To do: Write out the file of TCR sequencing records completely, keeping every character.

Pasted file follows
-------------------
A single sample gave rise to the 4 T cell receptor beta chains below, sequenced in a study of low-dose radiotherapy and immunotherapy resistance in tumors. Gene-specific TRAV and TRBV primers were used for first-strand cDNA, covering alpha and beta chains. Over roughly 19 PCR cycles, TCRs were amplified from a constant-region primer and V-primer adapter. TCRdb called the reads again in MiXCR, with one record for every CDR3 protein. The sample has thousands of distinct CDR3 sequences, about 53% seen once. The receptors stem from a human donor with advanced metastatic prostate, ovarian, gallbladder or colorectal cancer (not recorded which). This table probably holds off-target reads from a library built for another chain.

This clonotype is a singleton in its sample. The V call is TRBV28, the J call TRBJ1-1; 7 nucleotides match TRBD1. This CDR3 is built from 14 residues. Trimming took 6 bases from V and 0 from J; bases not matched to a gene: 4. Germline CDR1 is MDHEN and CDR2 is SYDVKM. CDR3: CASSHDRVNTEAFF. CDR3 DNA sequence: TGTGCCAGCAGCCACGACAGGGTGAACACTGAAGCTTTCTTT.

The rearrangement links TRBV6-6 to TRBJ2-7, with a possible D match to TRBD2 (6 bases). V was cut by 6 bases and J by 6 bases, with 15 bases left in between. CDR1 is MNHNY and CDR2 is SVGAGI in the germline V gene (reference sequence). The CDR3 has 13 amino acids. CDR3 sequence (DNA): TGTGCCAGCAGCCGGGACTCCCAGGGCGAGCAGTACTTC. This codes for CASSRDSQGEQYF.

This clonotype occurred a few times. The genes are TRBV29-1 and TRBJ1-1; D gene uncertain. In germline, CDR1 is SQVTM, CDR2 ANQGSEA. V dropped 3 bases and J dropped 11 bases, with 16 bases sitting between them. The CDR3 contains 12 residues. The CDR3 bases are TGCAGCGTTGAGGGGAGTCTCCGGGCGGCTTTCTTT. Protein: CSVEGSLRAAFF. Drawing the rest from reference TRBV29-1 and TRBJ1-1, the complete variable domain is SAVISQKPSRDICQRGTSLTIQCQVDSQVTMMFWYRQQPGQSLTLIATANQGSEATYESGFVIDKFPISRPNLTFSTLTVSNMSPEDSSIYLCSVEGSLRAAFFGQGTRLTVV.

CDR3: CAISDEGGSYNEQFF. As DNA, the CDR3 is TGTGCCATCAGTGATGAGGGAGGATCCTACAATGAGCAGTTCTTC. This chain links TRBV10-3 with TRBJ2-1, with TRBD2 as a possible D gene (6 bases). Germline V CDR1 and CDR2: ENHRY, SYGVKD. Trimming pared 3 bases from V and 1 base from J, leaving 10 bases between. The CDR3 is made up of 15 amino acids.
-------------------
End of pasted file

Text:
A single sample gave rise to the 4 T cell receptor beta chains below, sequenced in a study of low-dose radiotherapy and immunotherapy resistance in tumors. Gene-specific TRAV and TRBV primers were used for first-strand cDNA, covering alpha and beta chains. Over roughly 19 PCR cycles, TCRs were amplified from a constant-region primer and V-primer adapter. TCRdb called the reads again in MiXCR, with one record for every CDR3 protein. The sample has thousands of distinct CDR3 sequences, about 53% seen once. The receptors stem from a human donor with advanced metastatic prostate, ovarian, gallbladder or colorectal cancer (not recorded which). This table probably holds off-target reads from a library built for another chain.

This clonotype is a singleton in its sample. The V call is TRBV28, the J call TRBJ1-1; 7 nucleotides match TRBD1. This CDR3 is built from 14 residues. Trimming took 6 bases from V and 0 from J; bases not matched to a gene: 4. Germline CDR1 is MDHEN and CDR2 is SYDVKM. CDR3: CASSHDRVNTEAFF. CDR3 DNA sequence: TGTGCCAGCAGCCACGACAGGGTGAACACTGAAGCTTTCTTT.

The rearrangement links TRBV6-6 to TRBJ2-7, with a possible D match to TRBD2 (6 bases). V was cut by 6 bases and J by 6 bases, with 15 bases left in between. CDR1 is MNHNY and CDR2 is SVGAGI in the germline V gene (reference sequence). The CDR3 has 13 amino acids. CDR3 sequence (DNA): TGTGCCAGCAGCCGGGACTCCCAGGGCGAGCAGTACTTC. This codes for CASSRDSQGEQYF.

This clonotype occurred a few times. The genes are TRBV29-1 and TRBJ1-1; D gene uncertain. In germline, CDR1 is SQVTM, CDR2 ANQGSEA. V dropped 3 bases and J dropped 11 bases, with 16 bases sitting between them. The CDR3 contains 12 residues. The CDR3 bases are TGCAGCGTTGAGGGGAGTCTCCGGGCGGCTTTCTTT. Protein: CSVEGSLRAAFF. Drawing the rest from reference TRBV29-1 and TRBJ1-1, the complete variable domain is SAVISQKPSRDICQRGTSLTIQCQVDSQVTMMFWYRQQPGQSLTLIATANQGSEATYESGFVIDKFPISRPNLTFSTLTVSNMSPEDSSIYLCSVEGSLRAAFFGQGTRLTVV.

CDR3: CAISDEGGSYNEQFF. As DNA, the CDR3 is TGTGCCATCAGTGATGAGGGAGGATCCTACAATGAGCAGTTCTTC. This chain links TRBV10-3 with TRBJ2-1, with TRBD2 as a possible D gene (6 bases). Germline V CDR1 and CDR2: ENHRY, SYGVKD. Trimming pared 3 bases from V and 1 base from J, leaving 10 bases between. The CDR3 is made up of 15 amino acids.